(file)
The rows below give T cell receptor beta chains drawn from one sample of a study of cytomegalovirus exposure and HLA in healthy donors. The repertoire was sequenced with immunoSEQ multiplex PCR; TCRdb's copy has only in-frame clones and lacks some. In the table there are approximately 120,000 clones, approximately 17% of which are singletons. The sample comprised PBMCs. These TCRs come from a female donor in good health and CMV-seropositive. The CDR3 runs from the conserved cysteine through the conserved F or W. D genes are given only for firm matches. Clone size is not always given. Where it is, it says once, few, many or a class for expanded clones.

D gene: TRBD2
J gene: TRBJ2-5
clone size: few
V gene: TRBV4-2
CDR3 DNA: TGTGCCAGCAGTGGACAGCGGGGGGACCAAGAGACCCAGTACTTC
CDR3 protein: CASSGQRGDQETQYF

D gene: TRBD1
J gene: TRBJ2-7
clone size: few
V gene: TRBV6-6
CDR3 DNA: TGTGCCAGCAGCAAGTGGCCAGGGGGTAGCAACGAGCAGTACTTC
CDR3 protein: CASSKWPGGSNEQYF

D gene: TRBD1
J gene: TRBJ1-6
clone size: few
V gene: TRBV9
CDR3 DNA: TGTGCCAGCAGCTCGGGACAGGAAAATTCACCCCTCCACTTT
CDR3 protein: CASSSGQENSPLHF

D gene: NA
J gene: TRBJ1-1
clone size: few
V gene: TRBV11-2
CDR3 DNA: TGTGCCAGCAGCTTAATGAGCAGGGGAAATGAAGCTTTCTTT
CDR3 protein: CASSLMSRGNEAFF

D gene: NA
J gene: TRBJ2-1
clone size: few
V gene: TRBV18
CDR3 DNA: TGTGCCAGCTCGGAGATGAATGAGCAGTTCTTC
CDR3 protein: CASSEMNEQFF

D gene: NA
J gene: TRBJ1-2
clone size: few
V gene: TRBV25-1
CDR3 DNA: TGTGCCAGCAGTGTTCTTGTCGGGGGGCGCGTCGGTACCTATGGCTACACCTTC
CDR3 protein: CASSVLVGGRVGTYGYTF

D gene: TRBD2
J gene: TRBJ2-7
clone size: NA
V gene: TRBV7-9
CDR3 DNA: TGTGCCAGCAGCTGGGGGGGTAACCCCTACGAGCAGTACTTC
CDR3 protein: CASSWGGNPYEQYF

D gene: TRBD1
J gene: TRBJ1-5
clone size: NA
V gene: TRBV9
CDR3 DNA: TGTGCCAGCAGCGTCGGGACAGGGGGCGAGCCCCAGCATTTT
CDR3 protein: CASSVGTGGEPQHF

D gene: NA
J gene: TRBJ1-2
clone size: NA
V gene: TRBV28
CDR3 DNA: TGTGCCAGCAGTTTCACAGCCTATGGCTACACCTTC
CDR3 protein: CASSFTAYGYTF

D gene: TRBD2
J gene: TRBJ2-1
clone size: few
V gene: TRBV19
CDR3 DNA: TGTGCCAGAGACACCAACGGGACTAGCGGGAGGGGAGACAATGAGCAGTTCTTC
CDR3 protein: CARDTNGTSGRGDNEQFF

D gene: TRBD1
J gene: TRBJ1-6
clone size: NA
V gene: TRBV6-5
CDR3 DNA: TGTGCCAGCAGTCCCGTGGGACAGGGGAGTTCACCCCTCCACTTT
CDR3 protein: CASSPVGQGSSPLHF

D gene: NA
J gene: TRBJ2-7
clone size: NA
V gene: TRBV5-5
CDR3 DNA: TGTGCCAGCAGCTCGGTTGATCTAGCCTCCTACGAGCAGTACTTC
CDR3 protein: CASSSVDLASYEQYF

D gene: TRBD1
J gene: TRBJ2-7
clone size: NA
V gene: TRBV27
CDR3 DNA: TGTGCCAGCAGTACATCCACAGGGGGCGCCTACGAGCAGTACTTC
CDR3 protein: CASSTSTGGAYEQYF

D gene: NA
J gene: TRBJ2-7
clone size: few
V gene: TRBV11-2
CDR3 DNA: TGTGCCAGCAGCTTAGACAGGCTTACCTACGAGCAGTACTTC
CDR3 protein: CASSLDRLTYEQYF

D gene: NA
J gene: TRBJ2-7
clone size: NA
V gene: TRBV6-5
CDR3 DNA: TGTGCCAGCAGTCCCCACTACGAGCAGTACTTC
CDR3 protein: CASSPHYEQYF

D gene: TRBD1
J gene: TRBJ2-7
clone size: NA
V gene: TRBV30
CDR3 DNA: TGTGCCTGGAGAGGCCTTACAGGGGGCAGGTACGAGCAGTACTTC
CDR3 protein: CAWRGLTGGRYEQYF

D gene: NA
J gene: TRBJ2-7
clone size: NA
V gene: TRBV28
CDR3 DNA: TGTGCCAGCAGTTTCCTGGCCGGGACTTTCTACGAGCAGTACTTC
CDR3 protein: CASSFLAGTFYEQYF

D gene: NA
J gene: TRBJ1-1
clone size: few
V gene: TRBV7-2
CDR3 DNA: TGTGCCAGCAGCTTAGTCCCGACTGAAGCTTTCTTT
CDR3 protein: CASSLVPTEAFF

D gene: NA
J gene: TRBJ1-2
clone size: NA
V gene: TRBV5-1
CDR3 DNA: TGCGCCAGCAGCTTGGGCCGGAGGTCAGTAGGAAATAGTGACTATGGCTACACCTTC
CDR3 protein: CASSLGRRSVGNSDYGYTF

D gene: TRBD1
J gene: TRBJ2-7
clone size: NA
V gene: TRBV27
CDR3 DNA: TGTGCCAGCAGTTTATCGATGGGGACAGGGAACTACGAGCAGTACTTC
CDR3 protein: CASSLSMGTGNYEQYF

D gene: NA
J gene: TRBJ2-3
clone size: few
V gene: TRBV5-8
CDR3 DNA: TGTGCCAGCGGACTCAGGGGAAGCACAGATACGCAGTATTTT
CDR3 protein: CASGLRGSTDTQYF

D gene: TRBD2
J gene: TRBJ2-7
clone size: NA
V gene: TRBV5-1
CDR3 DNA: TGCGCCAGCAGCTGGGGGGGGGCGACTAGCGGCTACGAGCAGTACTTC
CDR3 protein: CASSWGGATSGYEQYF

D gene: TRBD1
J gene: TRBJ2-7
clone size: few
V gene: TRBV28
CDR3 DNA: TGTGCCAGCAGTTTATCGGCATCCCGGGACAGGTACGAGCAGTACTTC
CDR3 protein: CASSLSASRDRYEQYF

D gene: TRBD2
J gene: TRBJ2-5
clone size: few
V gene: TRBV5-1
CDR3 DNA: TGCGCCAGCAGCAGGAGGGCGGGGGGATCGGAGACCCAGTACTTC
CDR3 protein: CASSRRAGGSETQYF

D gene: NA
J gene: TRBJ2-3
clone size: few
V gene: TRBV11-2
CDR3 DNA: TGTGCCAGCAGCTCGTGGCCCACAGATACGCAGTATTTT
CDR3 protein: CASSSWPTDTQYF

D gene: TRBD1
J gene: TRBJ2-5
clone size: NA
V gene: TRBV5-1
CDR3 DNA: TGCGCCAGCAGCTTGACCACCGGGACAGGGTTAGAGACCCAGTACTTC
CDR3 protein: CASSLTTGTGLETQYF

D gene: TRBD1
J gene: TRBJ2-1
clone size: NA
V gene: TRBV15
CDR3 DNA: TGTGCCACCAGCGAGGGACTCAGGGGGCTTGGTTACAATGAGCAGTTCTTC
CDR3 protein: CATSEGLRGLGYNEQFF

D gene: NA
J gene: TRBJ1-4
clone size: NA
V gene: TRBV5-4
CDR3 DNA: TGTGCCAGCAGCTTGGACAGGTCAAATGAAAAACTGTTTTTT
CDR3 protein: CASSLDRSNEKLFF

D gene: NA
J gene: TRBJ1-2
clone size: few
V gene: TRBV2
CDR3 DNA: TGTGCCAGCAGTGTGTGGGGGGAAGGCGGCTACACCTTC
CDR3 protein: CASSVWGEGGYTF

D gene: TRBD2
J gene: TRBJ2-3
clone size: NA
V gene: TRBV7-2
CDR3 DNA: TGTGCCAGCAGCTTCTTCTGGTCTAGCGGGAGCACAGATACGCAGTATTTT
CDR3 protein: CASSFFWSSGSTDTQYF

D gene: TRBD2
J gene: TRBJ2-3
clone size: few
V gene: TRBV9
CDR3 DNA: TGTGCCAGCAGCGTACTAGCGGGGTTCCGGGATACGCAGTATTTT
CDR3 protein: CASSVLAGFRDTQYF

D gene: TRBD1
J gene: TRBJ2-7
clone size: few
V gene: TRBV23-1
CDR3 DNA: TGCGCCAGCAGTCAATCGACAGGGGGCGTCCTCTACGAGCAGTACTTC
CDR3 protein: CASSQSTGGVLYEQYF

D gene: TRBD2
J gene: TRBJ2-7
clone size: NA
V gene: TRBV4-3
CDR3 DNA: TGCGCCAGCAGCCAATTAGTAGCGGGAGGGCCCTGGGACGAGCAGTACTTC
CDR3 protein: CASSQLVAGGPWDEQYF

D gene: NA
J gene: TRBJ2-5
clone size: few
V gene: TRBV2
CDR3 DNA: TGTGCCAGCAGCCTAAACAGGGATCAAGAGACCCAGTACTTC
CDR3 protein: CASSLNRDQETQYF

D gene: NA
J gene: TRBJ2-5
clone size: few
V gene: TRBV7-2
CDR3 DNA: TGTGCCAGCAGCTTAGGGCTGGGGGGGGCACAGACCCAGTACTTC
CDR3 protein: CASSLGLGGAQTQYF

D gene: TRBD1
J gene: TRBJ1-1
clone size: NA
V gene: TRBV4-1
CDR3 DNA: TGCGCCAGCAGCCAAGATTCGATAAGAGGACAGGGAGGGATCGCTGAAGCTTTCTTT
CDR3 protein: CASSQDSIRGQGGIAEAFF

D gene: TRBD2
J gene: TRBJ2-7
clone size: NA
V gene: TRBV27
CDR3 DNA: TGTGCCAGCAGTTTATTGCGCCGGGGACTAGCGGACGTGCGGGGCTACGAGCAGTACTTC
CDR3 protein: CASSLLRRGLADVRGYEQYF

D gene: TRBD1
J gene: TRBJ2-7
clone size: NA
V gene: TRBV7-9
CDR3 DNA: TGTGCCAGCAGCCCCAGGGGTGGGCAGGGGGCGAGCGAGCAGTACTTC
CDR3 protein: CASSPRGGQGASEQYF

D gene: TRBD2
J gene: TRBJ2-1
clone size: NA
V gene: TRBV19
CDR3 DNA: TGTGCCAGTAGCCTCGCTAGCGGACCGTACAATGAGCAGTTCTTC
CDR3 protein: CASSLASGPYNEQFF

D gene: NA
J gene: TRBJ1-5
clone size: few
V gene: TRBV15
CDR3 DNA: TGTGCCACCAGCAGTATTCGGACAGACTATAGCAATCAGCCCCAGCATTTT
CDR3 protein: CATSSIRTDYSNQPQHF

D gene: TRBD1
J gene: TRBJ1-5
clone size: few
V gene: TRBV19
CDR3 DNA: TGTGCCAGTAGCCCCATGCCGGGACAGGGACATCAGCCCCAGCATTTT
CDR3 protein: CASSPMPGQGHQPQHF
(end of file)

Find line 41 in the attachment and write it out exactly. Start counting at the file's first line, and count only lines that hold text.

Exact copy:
V gene: TRBV7-9